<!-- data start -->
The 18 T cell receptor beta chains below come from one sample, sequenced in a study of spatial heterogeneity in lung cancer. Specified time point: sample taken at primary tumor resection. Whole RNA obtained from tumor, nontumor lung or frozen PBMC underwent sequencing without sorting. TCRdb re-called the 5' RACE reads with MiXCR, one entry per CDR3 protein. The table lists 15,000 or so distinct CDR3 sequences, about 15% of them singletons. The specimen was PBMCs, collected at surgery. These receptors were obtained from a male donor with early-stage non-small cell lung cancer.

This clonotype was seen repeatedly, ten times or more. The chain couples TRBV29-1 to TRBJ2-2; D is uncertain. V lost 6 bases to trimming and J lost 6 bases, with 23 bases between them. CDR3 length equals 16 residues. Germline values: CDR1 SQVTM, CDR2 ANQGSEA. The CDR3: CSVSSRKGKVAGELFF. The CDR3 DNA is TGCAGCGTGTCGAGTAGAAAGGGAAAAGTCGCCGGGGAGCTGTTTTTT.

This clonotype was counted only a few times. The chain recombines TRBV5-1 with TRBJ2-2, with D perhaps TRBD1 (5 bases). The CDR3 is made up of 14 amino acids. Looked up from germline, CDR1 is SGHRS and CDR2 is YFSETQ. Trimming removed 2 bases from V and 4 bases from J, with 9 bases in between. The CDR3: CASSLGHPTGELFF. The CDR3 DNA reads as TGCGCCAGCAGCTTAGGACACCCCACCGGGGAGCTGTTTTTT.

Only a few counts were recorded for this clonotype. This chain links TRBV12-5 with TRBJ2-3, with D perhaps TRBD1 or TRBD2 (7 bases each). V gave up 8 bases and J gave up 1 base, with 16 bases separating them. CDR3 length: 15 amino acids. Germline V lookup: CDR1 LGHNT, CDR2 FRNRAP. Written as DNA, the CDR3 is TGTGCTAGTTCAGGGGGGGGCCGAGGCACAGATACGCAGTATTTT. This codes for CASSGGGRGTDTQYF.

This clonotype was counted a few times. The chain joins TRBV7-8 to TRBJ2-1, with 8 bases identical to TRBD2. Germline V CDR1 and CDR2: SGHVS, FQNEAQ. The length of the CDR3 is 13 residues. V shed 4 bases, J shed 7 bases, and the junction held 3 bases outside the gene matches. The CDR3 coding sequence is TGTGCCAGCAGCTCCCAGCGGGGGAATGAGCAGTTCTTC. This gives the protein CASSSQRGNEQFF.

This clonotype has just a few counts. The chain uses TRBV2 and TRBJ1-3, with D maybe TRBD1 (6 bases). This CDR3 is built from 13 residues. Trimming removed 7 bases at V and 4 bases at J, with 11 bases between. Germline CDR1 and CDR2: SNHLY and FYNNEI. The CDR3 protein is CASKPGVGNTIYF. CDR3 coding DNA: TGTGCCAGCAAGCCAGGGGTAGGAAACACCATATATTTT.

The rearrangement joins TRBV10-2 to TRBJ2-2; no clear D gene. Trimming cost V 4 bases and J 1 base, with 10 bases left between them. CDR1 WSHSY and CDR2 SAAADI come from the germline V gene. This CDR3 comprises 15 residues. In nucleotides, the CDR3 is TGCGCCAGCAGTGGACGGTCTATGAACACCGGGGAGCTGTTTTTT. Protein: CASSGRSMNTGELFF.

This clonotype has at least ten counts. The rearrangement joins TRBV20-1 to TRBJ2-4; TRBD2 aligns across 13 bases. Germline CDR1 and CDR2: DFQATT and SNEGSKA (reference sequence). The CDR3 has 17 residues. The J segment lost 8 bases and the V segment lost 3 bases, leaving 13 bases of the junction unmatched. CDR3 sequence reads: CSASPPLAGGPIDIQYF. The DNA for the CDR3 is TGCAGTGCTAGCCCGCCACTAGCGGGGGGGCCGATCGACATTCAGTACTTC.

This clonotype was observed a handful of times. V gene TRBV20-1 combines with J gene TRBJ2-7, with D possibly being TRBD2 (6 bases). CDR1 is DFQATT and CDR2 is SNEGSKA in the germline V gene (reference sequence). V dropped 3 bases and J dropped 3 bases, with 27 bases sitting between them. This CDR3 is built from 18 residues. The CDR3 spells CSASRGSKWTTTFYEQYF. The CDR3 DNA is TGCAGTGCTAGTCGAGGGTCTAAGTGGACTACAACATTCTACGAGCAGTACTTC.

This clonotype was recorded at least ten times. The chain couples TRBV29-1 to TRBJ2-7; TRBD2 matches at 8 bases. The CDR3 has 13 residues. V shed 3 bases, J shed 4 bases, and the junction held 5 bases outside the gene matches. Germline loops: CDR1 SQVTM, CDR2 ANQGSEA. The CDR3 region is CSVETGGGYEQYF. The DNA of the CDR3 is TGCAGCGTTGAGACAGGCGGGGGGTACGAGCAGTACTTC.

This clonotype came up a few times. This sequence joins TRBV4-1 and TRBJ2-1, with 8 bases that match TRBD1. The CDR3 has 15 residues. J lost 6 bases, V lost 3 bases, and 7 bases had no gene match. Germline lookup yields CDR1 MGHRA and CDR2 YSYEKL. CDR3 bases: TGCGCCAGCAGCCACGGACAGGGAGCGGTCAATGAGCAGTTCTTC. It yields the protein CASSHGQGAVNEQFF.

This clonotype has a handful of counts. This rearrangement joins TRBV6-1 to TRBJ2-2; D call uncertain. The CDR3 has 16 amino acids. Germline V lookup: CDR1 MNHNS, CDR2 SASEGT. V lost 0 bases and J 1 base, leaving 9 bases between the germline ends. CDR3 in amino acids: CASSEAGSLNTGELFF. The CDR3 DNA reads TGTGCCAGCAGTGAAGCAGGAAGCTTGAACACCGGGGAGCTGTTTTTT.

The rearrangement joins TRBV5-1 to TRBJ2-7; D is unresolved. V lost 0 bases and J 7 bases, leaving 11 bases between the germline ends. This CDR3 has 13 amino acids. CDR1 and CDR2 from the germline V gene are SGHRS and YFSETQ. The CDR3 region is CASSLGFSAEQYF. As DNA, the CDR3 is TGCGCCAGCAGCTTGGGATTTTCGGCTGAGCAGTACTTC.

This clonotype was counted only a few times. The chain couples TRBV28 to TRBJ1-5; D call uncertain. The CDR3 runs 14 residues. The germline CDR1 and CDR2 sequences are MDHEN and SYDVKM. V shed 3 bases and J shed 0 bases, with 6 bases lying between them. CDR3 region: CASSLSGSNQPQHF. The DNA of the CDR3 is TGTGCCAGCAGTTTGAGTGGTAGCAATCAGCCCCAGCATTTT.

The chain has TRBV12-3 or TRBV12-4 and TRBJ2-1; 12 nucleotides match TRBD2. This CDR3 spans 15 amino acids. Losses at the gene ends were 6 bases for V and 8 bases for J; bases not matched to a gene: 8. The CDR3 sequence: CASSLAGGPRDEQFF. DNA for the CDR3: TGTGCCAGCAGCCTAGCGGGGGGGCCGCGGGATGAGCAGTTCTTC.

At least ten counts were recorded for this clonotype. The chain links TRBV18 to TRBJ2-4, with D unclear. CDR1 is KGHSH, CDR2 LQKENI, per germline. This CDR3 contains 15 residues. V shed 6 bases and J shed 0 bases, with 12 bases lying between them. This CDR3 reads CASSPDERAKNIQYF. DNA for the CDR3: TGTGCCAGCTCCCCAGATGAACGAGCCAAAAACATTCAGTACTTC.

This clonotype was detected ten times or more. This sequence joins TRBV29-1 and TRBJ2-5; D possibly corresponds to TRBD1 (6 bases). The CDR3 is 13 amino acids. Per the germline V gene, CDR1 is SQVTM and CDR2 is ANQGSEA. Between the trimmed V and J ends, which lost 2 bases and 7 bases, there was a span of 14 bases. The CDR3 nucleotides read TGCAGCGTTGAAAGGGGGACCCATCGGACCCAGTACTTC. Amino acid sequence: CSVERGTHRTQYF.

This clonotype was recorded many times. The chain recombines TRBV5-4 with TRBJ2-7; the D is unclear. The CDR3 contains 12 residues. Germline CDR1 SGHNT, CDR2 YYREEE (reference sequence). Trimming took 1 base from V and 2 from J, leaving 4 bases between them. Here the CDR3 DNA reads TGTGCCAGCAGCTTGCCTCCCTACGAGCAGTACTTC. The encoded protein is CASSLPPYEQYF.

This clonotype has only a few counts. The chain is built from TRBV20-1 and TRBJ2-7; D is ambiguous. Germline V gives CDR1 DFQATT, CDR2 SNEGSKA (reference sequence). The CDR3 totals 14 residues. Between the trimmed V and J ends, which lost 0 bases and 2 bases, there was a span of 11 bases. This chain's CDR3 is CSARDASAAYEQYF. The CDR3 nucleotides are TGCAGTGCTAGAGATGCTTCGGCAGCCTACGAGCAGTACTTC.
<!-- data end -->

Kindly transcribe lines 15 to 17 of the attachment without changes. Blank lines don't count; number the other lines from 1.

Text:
The chain has TRBV12-3 or TRBV12-4 and TRBJ2-1; 12 nucleotides match TRBD2. This CDR3 spans 15 amino acids. Losses at the gene ends were 6 bases for V and 8 bases for J; bases not matched to a gene: 8. The CDR3 sequence: CASSLAGGPRDEQFF. DNA for the CDR3: TGTGCCAGCAGCCTAGCGGGGGGGCCGCGGGATGAGCAGTTCTTC.

At least ten counts were recorded for this clonotype. The chain links TRBV18 to TRBJ2-4, with D unclear. CDR1 is KGHSH, CDR2 LQKENI, per germline. This CDR3 contains 15 residues. V shed 6 bases and J shed 0 bases, with 12 bases lying between them. This CDR3 reads CASSPDERAKNIQYF. DNA for the CDR3: TGTGCCAGCTCCCCAGATGAACGAGCCAAAAACATTCAGTACTTC.

This clonotype was detected ten times or more. This sequence joins TRBV29-1 and TRBJ2-5; D possibly corresponds to TRBD1 (6 bases). The CDR3 is 13 amino acids. Per the germline V gene, CDR1 is SQVTM and CDR2 is ANQGSEA. Between the trimmed V and J ends, which lost 2 bases and 7 bases, there was a span of 14 bases. The CDR3 nucleotides read TGCAGCGTTGAAAGGGGGACCCATCGGACCCAGTACTTC. Amino acid sequence: CSVERGTHRTQYF.